My guess is every reader envisions the hero and heroine differently than the author did. I often start a new story with a vague image in mind, or maybe I find a picture that is like my mental picture, but somewhere along the way, that character changes, taking on a life of his or her own, that is just a little bit different from my first impression. Their personality becomes more distinct as their image becomes less so!
|The reader can create their own images!|
And cover art? Nope, it never matches the one I begin building from the moment that character walks on the page—even my own covers! Though I did like that the images Carina Press used were more silhouette than actual discernible people.
|Add your own head!|
Speaking of cover art, I love the headless bodies myself—that way I don’t have these images that never match my vision cluttering up my mind every time I pick up that book (one added benefit of an e-book—I only see that cover image once!)
Sometimes I create a mental image before the author describes the character and rarely will I change that mental picture to match the authors! Call me obstinate, but once I have that mental picture I just can’t erase it. Heck, I’ve totally ignored some characteristics if I don’t find them personally appealing (hair color, facial hair, weight and height have all been modified in the world I create out of the authors original story).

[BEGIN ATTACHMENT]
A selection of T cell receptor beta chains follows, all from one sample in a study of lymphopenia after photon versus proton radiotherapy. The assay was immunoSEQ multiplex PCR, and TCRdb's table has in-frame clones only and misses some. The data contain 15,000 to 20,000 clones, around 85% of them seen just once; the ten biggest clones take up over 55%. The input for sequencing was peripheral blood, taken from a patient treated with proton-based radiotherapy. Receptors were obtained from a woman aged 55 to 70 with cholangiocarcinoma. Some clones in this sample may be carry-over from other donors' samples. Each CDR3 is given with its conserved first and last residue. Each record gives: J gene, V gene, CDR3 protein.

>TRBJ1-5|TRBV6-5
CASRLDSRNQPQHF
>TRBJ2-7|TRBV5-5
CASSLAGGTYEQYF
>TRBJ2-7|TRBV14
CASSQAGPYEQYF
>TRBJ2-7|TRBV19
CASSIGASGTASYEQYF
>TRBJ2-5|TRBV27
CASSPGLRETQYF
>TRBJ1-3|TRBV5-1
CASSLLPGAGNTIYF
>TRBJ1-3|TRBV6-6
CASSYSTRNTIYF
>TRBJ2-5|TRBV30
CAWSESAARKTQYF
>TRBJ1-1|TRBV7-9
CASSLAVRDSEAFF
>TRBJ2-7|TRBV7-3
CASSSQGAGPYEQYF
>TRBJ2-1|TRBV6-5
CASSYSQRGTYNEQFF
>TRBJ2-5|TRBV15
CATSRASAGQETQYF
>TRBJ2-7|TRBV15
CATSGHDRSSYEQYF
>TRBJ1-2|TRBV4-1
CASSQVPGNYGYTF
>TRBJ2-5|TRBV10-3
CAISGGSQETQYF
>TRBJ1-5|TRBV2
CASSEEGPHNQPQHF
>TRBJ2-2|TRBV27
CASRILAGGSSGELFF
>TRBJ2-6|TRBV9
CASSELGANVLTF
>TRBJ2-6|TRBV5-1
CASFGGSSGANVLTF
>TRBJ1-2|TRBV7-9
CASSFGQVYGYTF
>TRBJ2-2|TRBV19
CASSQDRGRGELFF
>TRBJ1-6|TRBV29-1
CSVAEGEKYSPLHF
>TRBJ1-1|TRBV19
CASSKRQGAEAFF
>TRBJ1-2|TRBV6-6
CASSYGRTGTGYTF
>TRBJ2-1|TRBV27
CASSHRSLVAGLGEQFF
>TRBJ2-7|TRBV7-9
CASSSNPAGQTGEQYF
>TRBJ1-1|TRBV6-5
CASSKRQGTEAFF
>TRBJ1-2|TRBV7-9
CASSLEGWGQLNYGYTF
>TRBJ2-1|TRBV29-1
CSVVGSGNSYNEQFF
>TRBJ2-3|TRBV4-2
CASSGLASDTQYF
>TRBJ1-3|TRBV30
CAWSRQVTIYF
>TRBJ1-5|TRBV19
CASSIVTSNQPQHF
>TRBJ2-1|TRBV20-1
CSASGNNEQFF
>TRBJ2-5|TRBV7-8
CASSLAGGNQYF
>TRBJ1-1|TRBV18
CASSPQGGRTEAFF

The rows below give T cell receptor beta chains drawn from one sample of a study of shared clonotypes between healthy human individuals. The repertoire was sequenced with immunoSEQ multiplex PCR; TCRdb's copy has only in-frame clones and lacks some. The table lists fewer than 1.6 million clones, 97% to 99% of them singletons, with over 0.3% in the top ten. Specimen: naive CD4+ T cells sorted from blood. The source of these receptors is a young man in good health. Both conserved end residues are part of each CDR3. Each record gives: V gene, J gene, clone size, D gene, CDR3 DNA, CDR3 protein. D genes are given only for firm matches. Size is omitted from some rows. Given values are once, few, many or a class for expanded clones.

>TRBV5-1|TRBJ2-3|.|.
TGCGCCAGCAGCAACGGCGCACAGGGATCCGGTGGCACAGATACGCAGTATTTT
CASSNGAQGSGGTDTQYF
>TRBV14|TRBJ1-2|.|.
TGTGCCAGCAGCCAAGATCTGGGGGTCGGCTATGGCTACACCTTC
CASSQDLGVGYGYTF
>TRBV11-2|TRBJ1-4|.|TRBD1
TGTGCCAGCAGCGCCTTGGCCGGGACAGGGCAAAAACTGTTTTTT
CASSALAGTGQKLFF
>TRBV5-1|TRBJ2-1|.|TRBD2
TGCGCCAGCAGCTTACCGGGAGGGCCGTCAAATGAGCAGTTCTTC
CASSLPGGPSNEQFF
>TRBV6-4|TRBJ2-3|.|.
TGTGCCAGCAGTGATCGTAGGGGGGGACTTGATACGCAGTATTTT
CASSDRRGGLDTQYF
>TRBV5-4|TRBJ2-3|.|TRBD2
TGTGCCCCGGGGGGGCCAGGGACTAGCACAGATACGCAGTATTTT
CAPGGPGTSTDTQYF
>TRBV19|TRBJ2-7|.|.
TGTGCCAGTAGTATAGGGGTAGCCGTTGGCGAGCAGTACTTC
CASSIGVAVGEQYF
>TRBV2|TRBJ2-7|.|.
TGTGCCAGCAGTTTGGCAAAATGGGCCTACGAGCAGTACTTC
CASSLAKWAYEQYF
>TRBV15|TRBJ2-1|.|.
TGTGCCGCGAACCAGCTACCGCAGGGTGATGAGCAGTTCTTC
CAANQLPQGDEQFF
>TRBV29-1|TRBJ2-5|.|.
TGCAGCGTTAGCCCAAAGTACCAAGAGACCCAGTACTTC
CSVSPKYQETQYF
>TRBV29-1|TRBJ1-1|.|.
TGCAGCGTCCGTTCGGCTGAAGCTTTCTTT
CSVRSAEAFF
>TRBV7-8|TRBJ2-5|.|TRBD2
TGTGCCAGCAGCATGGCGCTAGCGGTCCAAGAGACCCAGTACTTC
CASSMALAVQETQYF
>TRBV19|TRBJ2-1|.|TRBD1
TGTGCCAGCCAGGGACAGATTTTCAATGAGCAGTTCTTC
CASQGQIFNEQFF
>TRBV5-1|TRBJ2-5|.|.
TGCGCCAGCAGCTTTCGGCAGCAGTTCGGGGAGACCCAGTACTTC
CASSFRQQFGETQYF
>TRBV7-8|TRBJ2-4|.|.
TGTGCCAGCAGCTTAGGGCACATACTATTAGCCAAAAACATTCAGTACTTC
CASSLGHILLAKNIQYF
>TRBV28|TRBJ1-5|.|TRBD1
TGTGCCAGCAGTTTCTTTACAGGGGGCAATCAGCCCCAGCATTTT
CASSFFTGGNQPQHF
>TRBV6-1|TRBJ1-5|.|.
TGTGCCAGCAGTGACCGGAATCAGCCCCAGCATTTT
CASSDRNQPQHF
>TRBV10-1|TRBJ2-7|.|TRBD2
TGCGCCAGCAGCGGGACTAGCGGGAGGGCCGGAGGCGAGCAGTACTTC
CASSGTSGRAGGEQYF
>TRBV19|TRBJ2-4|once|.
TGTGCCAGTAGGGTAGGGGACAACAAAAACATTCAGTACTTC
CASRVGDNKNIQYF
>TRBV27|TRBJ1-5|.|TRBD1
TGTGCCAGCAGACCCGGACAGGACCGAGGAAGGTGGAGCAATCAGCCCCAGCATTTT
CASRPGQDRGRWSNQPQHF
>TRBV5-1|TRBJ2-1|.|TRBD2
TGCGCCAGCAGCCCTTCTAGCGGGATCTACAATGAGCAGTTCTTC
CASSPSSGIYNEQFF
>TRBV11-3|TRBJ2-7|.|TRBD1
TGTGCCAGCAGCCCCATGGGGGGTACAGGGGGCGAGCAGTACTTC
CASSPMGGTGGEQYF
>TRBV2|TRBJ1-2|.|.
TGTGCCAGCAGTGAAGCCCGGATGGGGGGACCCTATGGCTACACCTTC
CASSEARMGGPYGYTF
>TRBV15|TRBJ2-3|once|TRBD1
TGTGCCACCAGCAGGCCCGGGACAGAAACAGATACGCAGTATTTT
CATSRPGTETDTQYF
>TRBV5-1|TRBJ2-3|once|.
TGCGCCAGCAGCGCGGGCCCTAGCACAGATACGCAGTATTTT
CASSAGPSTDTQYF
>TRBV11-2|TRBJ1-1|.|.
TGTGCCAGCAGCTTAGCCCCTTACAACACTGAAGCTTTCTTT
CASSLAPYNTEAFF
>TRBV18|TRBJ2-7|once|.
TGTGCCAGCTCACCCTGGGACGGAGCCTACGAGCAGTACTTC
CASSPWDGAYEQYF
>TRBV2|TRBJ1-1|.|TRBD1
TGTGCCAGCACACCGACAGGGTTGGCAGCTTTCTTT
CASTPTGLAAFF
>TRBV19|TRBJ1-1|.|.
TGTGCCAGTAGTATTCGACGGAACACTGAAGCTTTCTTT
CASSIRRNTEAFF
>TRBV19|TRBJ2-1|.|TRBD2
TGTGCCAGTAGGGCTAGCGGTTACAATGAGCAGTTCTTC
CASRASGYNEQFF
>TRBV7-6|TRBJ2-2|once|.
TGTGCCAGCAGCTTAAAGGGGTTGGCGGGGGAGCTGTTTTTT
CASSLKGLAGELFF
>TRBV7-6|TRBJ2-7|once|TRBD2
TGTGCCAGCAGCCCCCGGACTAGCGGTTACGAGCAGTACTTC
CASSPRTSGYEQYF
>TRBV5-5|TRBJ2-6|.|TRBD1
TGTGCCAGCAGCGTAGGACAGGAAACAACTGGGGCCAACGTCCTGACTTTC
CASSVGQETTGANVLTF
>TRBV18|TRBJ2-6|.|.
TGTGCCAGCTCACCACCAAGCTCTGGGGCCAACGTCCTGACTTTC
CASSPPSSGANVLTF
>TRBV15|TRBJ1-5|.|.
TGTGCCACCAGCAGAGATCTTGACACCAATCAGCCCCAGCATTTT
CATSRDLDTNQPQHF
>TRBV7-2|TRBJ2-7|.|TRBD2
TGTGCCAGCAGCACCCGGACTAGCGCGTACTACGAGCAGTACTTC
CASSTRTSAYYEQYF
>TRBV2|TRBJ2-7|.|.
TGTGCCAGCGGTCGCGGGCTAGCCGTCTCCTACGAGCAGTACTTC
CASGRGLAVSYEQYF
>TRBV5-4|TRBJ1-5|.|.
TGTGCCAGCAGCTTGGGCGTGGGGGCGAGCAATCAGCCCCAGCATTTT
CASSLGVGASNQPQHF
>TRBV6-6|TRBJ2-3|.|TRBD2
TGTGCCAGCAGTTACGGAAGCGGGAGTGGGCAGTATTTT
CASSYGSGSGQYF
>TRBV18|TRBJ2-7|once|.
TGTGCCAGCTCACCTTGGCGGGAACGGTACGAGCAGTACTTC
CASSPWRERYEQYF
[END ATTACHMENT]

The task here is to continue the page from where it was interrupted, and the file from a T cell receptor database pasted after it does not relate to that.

As a writer, I don’t mind readers creating a different look than I had for my characters—if it makes the story more real for them, go for it! Every reader brings their own biases, experiences, and belief systems that color every book they read. Hopefully they enjoy my stories no matter who they place in the starring role.
|This may, or may not be my hero for book four...|
So, have you found yourself creating different characters in the books you read, or is it just me?
Sharon Calvin writes contemporary romantic suspense and is currently working on book three of her Gulf Coast Rescue series about the men and women of the US Coast Guard.